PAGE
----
We have completed the second week of the fast, but this we should not consider; for going through the fast does not consist in merely going through the time, but in going through it with amendment of manners. Let us consider this; whether we have become more diligent; whether we have corrected any of our defects; whether we have washed away our sins? It is common for every one to ask in Lent, how many weeks each has fasted; and some may be heard saying that they have fasted two, others three, and others that they have fasted the whole of the weeks. But what advantage is it, if we have gone through the fast devoid of good works? If another says, “I have fasted the whole of Lent,” do thou say, “I had an enemy, but I was reconciled; I had a custom of evil-speaking, but I put a stop to it; I had a custom of swearing, but I have broken through this evil practice.” It is of no advantage to merchants, to have gone over a great extent of ocean, but to have sailed with a freight and much merchandise. The fast will profit us nothing, if we pass through it as a mere matter of course, without any result. If we practise a mere abstinence from meats, when the forty days are past, the fast is over too. But if we abstain from sins, this still remains, even when the fast has gone by, and will be from this time a continual advantage to us; and will here render us no small recompense, before we attain unto the kingdom of heaven. For as he who is living in iniquity, even before hell, hath punishment, being stung by his conscience; so the man who is rich in good works, even before the kingdom, will have the benefit of exceeding joy, in that he is nourished with blessed hopes.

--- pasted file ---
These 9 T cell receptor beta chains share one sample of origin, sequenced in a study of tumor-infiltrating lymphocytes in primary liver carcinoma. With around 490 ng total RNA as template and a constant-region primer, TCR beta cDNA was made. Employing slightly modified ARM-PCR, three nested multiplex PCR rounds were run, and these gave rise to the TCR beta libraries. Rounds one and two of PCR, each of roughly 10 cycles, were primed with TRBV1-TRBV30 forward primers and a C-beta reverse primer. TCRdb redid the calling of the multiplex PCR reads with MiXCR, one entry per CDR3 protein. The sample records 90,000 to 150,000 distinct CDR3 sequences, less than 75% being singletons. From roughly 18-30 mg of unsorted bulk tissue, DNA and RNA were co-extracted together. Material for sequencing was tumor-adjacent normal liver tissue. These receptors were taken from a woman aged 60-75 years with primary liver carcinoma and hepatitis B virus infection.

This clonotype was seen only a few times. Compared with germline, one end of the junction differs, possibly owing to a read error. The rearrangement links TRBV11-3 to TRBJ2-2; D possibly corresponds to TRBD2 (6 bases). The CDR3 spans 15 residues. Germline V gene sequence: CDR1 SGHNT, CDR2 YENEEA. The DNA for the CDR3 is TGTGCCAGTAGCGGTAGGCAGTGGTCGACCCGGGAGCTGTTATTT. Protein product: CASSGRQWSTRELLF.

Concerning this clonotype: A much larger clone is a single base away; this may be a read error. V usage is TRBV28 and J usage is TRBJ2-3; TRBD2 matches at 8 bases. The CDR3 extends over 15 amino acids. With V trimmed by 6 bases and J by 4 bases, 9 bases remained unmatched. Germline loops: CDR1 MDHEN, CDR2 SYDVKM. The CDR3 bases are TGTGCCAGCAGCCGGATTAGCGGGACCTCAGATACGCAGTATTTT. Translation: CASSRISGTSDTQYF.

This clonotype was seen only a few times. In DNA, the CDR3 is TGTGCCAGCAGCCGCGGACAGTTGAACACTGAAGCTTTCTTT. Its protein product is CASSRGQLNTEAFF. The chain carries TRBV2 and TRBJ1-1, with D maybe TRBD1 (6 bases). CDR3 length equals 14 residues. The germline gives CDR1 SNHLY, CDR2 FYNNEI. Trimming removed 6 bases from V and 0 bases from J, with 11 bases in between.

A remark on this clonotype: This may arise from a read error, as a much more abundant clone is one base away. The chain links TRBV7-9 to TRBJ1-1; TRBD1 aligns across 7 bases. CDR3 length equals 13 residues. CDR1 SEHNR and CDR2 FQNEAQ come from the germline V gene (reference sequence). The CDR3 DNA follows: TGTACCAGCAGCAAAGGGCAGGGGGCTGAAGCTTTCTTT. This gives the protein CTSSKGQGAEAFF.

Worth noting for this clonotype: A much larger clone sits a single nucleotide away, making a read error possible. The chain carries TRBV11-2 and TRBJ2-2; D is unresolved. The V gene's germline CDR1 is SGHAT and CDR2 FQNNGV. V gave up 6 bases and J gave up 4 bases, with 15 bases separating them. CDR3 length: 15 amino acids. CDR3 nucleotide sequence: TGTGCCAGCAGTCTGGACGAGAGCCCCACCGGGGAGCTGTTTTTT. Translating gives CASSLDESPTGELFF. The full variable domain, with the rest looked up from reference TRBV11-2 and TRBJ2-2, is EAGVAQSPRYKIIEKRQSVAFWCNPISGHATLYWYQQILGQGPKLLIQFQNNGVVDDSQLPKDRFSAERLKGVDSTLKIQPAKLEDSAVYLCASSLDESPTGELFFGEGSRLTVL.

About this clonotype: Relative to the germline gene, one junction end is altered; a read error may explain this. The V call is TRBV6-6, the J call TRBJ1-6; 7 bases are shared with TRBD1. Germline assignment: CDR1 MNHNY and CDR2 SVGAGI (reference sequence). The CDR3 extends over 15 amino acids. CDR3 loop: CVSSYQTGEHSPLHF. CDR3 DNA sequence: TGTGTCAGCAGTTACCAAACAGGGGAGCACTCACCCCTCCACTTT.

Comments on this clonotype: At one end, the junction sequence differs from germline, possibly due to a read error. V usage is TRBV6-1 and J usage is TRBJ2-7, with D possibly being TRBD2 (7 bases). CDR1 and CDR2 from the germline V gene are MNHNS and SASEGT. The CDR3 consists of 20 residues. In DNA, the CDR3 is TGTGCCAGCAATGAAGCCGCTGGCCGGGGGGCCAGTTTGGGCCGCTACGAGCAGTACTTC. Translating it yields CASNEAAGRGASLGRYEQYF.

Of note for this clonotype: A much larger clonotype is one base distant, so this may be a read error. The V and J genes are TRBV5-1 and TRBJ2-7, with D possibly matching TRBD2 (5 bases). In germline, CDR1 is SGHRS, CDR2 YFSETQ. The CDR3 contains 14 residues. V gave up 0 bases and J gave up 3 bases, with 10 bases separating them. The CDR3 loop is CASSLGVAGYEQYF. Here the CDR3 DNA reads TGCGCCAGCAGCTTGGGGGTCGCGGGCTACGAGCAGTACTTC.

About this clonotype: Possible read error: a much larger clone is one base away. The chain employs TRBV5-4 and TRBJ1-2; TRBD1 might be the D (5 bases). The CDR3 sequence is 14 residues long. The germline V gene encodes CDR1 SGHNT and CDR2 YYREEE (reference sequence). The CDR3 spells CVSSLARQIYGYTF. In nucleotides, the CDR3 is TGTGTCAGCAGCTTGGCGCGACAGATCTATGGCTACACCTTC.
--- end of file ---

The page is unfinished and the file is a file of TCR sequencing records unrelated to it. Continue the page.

(From The Homilies on the Statues to the People of Antioch, 16)